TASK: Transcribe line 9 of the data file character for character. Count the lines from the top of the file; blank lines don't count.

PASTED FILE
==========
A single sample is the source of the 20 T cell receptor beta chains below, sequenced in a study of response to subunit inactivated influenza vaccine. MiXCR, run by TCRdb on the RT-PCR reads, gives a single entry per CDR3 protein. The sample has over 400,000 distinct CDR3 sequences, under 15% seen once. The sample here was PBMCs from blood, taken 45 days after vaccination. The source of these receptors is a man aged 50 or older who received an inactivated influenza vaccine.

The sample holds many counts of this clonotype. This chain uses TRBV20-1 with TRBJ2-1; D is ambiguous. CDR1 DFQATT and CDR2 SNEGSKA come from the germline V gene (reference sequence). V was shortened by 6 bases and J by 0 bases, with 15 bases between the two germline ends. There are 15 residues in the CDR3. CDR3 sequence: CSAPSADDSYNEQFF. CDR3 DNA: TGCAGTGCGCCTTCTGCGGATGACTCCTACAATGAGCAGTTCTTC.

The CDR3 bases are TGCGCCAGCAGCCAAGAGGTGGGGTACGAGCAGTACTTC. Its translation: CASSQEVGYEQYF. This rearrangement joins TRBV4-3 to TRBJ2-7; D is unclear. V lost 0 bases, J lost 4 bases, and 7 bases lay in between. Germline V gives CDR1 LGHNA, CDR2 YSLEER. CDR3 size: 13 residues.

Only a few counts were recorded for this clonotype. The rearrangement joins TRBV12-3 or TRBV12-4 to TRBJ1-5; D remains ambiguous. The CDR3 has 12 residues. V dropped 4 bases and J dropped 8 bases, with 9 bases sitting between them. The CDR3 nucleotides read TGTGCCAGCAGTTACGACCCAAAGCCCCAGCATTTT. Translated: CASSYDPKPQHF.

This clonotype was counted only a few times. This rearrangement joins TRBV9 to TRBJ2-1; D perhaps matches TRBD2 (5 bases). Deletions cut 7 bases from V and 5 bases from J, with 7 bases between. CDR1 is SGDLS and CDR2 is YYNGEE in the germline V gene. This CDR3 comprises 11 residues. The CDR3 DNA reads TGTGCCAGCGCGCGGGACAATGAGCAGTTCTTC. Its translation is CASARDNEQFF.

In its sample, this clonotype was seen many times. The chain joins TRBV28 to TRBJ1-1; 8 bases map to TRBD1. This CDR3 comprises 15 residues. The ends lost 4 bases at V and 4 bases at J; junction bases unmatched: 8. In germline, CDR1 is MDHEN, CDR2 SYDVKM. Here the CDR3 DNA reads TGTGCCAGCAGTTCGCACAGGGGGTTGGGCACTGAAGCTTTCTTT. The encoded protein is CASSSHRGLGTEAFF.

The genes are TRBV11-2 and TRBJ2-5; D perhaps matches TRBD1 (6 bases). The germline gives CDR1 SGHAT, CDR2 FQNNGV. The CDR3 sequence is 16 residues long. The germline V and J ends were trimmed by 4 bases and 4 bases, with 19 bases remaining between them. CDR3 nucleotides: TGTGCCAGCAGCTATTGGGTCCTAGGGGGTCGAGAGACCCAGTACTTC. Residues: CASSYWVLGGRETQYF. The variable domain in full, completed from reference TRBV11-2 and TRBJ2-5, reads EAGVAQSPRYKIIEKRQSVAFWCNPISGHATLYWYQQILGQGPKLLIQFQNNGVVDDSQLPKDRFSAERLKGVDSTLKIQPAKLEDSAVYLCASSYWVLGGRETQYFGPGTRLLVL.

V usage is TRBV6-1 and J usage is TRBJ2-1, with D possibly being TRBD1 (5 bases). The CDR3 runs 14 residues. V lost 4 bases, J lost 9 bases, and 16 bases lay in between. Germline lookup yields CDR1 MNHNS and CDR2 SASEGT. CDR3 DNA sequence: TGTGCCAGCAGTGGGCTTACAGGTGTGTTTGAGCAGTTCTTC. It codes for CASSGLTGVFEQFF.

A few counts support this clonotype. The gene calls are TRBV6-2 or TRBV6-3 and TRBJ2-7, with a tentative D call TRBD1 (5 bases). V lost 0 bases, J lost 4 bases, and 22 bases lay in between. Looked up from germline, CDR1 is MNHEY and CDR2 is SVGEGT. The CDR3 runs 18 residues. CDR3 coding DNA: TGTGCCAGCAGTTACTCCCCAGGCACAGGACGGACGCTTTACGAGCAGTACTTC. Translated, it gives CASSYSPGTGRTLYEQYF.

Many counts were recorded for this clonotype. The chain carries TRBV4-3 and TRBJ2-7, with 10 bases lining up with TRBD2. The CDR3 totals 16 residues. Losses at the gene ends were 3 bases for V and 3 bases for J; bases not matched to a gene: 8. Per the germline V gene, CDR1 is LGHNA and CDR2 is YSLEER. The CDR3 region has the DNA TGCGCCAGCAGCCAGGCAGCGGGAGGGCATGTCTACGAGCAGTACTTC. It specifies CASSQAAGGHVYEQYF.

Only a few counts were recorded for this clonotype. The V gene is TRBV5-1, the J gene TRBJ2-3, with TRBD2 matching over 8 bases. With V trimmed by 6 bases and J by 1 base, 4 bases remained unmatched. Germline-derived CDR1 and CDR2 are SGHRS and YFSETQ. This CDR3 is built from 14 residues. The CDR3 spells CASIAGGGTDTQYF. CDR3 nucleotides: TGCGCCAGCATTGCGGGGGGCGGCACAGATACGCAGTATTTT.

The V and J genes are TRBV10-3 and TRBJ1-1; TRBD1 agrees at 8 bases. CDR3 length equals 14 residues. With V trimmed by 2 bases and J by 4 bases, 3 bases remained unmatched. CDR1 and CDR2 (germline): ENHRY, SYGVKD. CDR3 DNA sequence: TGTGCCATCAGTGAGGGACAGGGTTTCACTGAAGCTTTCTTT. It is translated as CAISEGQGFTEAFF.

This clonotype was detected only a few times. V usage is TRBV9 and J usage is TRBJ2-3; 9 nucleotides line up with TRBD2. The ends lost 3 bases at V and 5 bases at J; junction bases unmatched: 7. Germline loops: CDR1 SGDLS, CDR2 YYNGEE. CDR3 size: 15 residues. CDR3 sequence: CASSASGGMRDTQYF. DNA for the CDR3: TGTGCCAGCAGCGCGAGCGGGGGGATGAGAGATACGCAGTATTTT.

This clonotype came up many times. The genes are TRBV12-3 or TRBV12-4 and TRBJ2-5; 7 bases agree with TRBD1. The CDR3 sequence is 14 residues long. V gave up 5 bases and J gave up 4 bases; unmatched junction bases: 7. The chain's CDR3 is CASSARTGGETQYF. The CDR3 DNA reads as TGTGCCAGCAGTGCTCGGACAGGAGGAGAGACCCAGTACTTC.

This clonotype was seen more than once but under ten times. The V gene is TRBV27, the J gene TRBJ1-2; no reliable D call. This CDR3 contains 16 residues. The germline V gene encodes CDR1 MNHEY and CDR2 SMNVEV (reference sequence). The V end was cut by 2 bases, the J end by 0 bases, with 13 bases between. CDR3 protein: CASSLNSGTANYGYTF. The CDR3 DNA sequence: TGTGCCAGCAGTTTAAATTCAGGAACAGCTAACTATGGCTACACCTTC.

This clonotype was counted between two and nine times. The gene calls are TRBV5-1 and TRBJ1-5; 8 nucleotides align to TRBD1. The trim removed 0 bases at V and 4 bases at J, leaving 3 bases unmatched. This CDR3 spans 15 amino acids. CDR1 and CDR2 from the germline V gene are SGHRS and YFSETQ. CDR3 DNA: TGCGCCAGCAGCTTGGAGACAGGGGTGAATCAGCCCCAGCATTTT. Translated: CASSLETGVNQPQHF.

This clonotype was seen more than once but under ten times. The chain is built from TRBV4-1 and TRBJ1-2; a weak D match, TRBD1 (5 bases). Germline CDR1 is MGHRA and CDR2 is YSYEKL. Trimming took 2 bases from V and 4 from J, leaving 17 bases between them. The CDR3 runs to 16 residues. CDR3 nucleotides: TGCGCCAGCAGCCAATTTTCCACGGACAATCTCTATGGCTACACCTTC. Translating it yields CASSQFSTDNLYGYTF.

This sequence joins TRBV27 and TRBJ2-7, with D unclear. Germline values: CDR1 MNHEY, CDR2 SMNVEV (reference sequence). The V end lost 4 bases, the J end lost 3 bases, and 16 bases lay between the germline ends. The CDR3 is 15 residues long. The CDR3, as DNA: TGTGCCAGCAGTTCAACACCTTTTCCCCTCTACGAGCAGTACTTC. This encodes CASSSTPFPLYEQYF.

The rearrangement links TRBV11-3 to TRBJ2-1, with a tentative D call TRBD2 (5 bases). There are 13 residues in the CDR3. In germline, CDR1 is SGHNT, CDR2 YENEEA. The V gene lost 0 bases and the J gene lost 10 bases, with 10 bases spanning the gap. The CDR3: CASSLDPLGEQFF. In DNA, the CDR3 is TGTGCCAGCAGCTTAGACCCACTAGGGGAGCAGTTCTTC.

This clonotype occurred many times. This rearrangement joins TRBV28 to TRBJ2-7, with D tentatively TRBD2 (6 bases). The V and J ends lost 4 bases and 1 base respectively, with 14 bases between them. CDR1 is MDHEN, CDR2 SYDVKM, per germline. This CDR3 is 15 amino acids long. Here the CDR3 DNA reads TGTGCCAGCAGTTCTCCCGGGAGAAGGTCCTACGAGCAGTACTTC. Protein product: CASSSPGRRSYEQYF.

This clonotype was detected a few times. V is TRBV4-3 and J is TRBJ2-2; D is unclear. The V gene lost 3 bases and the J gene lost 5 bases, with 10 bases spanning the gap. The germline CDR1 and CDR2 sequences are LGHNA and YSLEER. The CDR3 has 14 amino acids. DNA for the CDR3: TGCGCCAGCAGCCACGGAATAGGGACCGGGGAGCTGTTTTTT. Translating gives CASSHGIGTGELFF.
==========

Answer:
A few counts support this clonotype. The gene calls are TRBV6-2 or TRBV6-3 and TRBJ2-7, with a tentative D call TRBD1 (5 bases). V lost 0 bases, J lost 4 bases, and 22 bases lay in between. Looked up from germline, CDR1 is MNHEY and CDR2 is SVGEGT. The CDR3 runs 18 residues. CDR3 coding DNA: TGTGCCAGCAGTTACTCCCCAGGCACAGGACGGACGCTTTACGAGCAGTACTTC. Translated, it gives CASSYSPGTGRTLYEQYF.